"It's a win, win, win, win situation. It's good for the audience, it's good for the author, it's good for the community, it's good for the school libraries. I love situations where everybody gets something."
Including Berg herself.
"You know how authors say, 'I wanted to read a book like this, so I wrote it'? I want to go to an event like this, so I organized it."
If the first one goes well, Berg plans to hold four per year, one per season. In September, she hopes to land Doug Cruickshank, a former editor at Salon who has written numerous books.
"In his late 50s," Berg said, "he had some kind of spiritual crisis. He sold or gave away everything, joined the Peace Corps, and went to Africa. He's also a fabulous photographer. He took a bunch of breathtaking pictures and wrote essays about being there. Some are laugh-out-loud funny, and it takes a lot for me to laugh out loud. Some are really poignant and some are really thought-provoking. The book is titled, Somehow – Living on Uganda Time. In Uganda, if you say, 'I'll see you next week,' they'll answer, 'Somehow.'
Berg is hoping he'll bring slides and make it a multimedia presentation.
She will also ask for suggestions from the audience on future events. Possibilities include a writing workshop, a "prose slam" for local writers, and perhaps an appearance by a literary critic.
"I'm very interested in critics," Berg said. "I have a lot of questions for critics. Why do you choose the books you review? What is the value of a review that just eviscerates an author as opposed to letting people know about a really good book?"
Always a writer
Berg has certainly been on the receiving end of her share of reviews. She's just finishing her 24th book, which will be out next spring. It's a departure for her — historical fiction about the writer George Sand (aka Amantine-Lucile-Aurore Dupin).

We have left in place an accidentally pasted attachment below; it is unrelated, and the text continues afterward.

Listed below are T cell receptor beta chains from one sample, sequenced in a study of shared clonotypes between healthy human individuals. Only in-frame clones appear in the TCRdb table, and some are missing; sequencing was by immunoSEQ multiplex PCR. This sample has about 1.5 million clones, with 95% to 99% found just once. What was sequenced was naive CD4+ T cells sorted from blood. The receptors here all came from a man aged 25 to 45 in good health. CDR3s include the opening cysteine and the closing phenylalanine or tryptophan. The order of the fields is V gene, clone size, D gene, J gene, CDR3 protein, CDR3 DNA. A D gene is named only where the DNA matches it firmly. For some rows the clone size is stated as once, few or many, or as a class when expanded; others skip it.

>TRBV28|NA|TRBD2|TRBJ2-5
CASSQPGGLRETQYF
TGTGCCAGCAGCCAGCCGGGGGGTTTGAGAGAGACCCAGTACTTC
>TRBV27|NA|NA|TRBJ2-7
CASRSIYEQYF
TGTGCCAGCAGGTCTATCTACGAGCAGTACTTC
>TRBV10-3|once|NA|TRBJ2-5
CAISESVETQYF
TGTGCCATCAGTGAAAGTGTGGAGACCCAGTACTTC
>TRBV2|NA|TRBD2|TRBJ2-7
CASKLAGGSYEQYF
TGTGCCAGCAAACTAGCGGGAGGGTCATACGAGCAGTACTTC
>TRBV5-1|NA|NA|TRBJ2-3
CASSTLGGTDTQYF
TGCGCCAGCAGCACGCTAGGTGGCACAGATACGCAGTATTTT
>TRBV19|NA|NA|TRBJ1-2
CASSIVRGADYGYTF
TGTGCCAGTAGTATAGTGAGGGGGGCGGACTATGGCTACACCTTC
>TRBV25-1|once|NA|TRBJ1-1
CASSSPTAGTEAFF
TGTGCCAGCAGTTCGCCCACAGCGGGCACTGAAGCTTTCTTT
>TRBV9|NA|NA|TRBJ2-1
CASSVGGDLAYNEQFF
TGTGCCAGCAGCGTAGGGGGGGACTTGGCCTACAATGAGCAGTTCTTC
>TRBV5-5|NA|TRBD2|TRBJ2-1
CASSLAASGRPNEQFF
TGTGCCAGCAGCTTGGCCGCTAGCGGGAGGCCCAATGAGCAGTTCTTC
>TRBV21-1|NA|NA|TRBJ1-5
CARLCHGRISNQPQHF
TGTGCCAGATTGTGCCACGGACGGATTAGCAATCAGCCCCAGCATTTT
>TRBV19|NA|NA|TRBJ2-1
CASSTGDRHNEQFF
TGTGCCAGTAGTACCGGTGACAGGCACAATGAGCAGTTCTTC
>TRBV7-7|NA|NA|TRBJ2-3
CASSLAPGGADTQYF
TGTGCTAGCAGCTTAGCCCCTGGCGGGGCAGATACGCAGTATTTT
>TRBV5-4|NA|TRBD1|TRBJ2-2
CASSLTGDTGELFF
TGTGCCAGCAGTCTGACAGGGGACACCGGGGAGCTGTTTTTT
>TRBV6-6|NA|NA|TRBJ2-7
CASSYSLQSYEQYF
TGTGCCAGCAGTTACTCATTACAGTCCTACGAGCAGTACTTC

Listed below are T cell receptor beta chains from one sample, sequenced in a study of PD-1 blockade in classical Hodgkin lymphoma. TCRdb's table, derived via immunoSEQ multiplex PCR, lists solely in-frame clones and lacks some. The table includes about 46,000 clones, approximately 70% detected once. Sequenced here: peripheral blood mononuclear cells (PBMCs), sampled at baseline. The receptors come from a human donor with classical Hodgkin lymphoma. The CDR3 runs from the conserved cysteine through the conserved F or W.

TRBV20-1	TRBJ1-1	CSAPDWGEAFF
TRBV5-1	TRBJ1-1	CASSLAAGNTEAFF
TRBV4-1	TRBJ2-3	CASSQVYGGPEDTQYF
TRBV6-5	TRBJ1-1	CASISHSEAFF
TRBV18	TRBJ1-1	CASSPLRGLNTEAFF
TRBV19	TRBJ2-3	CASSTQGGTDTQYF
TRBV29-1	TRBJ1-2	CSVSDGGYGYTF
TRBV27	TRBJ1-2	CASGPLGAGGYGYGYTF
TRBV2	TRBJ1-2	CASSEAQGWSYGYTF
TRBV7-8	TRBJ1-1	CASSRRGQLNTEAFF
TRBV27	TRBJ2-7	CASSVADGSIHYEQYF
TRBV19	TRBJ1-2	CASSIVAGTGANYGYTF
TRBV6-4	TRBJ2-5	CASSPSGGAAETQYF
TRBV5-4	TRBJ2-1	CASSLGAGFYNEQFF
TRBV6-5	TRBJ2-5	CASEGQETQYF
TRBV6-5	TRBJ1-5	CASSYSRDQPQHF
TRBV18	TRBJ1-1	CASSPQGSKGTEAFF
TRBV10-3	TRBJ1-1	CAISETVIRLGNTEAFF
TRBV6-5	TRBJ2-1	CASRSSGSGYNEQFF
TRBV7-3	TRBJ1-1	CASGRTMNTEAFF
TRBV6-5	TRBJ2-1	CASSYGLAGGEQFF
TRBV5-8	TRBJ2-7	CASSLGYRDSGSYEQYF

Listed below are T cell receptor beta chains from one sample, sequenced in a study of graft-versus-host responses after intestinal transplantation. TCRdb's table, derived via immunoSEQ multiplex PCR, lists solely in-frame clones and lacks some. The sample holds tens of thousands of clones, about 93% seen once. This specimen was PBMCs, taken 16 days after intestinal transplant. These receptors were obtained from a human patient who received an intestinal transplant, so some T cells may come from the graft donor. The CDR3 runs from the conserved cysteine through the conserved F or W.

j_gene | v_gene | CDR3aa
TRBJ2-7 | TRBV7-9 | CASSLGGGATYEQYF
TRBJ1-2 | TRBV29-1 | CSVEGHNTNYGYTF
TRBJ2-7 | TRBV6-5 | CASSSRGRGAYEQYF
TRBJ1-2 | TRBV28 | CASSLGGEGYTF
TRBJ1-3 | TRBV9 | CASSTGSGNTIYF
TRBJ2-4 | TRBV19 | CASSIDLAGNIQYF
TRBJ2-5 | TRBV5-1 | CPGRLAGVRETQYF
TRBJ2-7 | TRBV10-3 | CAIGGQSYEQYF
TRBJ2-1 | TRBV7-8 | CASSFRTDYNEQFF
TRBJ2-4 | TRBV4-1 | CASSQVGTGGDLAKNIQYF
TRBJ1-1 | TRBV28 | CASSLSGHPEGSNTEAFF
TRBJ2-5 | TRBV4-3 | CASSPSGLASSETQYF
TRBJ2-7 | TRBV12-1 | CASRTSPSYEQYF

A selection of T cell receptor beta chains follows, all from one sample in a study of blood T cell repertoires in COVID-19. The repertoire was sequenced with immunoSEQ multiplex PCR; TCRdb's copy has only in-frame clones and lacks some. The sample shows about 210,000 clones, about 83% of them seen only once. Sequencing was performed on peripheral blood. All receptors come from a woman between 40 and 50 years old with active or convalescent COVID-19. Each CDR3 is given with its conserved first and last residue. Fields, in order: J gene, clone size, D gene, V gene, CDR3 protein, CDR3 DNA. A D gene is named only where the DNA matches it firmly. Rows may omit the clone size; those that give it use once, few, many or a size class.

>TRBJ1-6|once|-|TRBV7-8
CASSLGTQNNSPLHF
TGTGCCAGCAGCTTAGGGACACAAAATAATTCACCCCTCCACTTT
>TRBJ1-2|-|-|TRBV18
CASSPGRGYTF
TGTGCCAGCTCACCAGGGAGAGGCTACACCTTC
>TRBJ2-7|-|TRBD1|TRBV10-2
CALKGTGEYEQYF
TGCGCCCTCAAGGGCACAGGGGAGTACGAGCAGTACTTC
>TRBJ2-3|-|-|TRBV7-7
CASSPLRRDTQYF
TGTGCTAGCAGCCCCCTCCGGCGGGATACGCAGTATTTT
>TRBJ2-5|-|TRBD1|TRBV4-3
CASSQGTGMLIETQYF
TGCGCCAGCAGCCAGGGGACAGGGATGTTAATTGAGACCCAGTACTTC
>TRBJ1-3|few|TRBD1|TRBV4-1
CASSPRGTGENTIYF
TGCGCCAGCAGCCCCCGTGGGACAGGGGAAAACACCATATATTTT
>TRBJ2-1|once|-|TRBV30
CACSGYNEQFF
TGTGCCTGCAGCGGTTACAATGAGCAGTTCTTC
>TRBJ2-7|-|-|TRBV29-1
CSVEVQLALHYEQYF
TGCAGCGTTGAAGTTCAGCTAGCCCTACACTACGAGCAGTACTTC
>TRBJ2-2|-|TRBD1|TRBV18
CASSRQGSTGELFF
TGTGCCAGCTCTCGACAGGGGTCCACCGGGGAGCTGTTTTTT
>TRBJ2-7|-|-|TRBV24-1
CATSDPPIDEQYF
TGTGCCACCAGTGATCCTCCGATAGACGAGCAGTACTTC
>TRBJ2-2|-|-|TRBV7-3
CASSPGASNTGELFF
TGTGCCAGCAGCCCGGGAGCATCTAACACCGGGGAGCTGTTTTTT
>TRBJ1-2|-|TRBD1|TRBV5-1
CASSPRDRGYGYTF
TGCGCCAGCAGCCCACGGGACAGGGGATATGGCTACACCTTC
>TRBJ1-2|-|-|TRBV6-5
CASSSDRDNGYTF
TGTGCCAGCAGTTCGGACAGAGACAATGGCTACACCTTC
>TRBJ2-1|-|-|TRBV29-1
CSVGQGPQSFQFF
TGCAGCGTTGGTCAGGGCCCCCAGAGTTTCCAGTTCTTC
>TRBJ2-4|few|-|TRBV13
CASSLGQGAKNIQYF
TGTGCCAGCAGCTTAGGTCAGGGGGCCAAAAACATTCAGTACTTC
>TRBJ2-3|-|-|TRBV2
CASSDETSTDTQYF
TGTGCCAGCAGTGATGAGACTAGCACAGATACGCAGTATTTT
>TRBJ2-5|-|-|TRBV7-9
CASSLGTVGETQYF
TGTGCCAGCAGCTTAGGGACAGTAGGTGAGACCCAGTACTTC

It has been a very productive 21 years since her first book came out in 1993. Before she became a full-time writer, she worked as a nurse in Minnesota, California, Massachusetts, and Evanston.
"I always was a writer," she said, "but I never thought I would publish anything. There came a time when my daughters were 4 and 9, and I just did not want to leave them to go to work anymore, even though I was only working part time. So I was trying to think of something I could do at home because we needed the income.
"Teachers and friends said, 'You should be a writer.' I didn't know a thing about it, which was probably a good thing because if I'd known how hard it can be to get published, I probably would have said, 'Oh, forget it.' I went into it blindly. I just went out and bought magazines that I thought I could write essays for. At that time, 1985-'86, a lot of magazines were doing essays. That was a good time to break into the magazine business. You didn't need an agent. Just send it in.
"Then I got interested in fiction and started writing short stories. Then I got interested in novels. Now I'm old and winding down," she said, laughing.
She moved to Oak Park in December of 2000. Today, she is a "best-selling novelist," but it still hasn't really sunk in.
"It happened so gradually," she said. "I'm caught by surprise whenever someone says that." Nowadays, when she buys something and signs her name, people frequently ask, "Are you the author?"
She says it's like being on a "moving ride." Someday she may look back and say, "Wow, that was swell" (yes, she uses the word "swell"), but for now she's too focused to think much about it.
"People tell me things that are very meaningful," she said, "about what a book has meant to them. It's incredibly moving and who'd have thunk? I never did."
Being a published author is a two-sided career, she said. "You have to do the church-and-state thing. There's the creation of whatever you're writing, and then there's the editing and the marketing and the publicity and the touring and all that."
But writing doesn't feel like a job. "I face my desk against a wall because I don't want to be distracted. I just want to be in a cave." Her best writing time is morning. An early riser, she takes care of the dogs and cats and checks email, then gets busy.
Ideas have never been a problem.
"As soon as I finish one [book], another surfaces," she said, "usually before I finish." The book on George Sand, however, has been a much more difficult undertaking.
"So many of my books I wrote so easily," she said. "This one required far more give-and-take in the editorial process. But I am so proud of it. I don't usually say that. My editor was right. What I envisioned in the beginning was very different. Now I think it works."
And she may tackle another — or not.
"I have an idea for something that keeps coming back," she said, "and is just quietly standing at the door.
"You have to do whatever is calling your name the loudest."